Gribov ambiguity

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In gauge theory, especially in non-abelian gauge theories, global problems at gauge fixing are often encountered. Gauge fixing means choosing a representative from each gauge orbit. The space of representatives is a submanifold and represents the gauge fixing condition. Ideally, every gauge orbit will intersect this submanifold once and only once. Unfortunately, this is often impossible globally for non-abelian gauge theories because of topological obstructions and the best that can be done is make this condition true locally. A gauge fixing submanifold may not intersect a gauge orbit at all or it may intersect it more than once. This is called a Gribov ambiguity (named after Vladimir Gribov).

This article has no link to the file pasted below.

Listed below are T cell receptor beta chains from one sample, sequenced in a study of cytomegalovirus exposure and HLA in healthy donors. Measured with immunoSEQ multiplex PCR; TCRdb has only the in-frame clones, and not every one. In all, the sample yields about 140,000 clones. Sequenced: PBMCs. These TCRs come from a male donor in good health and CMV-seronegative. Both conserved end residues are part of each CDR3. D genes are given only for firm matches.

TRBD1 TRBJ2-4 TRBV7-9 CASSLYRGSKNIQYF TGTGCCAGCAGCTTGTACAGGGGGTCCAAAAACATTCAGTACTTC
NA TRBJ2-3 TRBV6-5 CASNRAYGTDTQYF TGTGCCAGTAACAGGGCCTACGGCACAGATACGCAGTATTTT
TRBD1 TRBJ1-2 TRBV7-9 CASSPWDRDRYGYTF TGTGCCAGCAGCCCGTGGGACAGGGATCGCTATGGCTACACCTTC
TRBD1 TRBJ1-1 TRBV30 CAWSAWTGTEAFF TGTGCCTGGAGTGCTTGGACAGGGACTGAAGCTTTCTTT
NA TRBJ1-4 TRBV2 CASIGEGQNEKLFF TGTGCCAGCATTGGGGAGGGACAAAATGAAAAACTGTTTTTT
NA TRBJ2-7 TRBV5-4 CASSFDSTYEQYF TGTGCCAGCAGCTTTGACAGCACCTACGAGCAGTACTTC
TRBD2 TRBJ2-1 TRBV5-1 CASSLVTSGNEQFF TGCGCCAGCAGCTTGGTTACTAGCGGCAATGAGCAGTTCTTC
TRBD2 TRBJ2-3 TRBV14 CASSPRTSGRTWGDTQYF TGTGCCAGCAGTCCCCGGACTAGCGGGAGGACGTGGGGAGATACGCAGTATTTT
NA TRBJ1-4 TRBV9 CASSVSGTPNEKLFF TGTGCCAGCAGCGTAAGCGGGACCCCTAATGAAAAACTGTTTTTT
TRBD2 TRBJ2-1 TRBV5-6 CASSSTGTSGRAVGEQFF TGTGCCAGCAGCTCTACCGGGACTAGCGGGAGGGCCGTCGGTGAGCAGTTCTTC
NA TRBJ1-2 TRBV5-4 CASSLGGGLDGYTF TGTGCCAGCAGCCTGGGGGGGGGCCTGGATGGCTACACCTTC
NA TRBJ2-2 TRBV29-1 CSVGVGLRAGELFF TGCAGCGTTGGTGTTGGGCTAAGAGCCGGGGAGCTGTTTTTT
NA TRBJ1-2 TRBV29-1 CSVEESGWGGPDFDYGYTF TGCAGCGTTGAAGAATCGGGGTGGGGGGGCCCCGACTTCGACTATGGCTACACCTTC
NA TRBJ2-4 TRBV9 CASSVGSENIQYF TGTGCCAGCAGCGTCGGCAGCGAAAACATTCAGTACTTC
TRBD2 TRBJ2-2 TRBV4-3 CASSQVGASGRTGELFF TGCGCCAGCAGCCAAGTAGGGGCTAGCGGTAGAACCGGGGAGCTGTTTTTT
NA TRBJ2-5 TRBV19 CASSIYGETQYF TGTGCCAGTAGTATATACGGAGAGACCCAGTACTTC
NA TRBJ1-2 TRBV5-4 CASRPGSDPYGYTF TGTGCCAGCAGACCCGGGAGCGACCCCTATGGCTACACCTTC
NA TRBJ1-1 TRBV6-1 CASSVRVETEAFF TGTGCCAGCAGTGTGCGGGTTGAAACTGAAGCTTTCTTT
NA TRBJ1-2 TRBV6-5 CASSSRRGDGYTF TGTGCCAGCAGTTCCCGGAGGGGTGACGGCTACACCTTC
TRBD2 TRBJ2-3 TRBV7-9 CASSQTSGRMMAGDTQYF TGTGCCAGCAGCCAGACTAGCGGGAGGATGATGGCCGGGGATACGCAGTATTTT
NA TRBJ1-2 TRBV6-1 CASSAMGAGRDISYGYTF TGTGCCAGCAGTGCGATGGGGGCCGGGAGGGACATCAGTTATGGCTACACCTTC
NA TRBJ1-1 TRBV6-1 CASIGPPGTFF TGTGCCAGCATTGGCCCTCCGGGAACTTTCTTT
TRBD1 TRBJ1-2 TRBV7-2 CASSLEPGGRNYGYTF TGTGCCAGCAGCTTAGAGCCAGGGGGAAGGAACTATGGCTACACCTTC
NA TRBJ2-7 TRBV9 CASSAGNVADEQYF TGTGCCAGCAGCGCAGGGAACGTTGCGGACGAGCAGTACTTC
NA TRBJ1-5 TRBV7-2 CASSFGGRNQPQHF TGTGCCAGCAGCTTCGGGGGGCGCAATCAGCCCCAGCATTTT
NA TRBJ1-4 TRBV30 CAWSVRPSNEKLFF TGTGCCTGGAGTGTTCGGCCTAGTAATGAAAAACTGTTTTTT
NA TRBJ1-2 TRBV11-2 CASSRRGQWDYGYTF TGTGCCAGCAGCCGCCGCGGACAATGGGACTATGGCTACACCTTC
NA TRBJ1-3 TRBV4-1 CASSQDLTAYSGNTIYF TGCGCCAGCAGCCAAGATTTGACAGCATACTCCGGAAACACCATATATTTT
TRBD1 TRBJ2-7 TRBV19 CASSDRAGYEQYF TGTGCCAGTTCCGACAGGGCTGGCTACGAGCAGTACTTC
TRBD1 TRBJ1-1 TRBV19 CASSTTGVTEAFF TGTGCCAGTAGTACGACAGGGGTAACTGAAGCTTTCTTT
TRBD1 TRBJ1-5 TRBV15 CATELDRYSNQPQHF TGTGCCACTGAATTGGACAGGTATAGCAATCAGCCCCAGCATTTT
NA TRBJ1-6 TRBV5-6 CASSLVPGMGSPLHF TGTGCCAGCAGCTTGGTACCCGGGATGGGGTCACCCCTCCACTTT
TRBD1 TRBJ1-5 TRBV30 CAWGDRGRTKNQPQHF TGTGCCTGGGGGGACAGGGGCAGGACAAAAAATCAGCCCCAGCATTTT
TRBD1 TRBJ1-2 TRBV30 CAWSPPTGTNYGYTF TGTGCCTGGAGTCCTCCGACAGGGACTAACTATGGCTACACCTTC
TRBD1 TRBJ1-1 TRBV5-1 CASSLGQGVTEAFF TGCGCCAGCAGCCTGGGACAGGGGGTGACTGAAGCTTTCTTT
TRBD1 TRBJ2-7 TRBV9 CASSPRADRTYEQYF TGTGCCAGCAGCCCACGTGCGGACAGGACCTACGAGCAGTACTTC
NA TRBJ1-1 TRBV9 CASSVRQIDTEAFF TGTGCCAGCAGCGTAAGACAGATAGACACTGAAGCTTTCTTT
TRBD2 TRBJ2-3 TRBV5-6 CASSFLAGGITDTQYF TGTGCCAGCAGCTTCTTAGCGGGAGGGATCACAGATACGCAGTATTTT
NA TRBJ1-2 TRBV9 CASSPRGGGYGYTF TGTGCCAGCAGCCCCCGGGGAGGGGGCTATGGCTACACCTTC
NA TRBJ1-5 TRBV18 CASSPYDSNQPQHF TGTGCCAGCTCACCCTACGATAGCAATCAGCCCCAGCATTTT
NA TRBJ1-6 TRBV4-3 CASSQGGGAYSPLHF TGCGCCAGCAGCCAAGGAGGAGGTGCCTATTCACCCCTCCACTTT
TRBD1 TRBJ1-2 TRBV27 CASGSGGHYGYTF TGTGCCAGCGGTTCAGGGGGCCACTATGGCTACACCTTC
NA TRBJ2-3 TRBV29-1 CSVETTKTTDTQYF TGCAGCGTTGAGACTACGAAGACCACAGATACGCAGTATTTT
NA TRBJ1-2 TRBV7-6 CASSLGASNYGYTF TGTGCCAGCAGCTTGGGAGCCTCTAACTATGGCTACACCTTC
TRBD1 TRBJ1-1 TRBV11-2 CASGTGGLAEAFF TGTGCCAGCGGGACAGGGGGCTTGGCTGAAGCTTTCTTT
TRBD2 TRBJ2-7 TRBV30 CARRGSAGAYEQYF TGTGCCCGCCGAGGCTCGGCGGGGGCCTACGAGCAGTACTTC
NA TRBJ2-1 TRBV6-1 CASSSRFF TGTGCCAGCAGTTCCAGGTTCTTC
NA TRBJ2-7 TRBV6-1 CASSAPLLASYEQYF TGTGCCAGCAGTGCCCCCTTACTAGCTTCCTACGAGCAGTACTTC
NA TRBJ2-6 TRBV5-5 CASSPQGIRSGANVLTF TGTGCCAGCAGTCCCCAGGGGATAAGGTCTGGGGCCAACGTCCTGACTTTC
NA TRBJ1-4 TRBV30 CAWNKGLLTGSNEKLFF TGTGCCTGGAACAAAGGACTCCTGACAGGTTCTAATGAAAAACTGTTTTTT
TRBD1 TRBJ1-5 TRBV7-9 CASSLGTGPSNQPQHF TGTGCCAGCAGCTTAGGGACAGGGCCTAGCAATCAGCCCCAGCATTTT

Gribov ambiguities lead to a nonperturbative failure of the BRST symmetry, among other things.

A way to resolve the problem of Gribov ambiguity is to restrict the relevant functional integrals to a single Gribov region whose boundary is called a Gribov horizon.

See also the original paper of Gribov,[1] Heinzl's paper with a quantum-mechanical toy example,[2] and the second slide of Kondo's presentation.[3]


  1. ^ V. N. Gribov. Quantization of non-abelian gauge theories. Nuclear Physics B139 (1978), p.1-19
  2. ^ T. Heinzl. Hamiltonian Approach to the Gribov Problem. Nuclear Physics B (Proc.Suppl) 54A (1997) 194-197, arXiv:hep-th/9609055,
  3. ^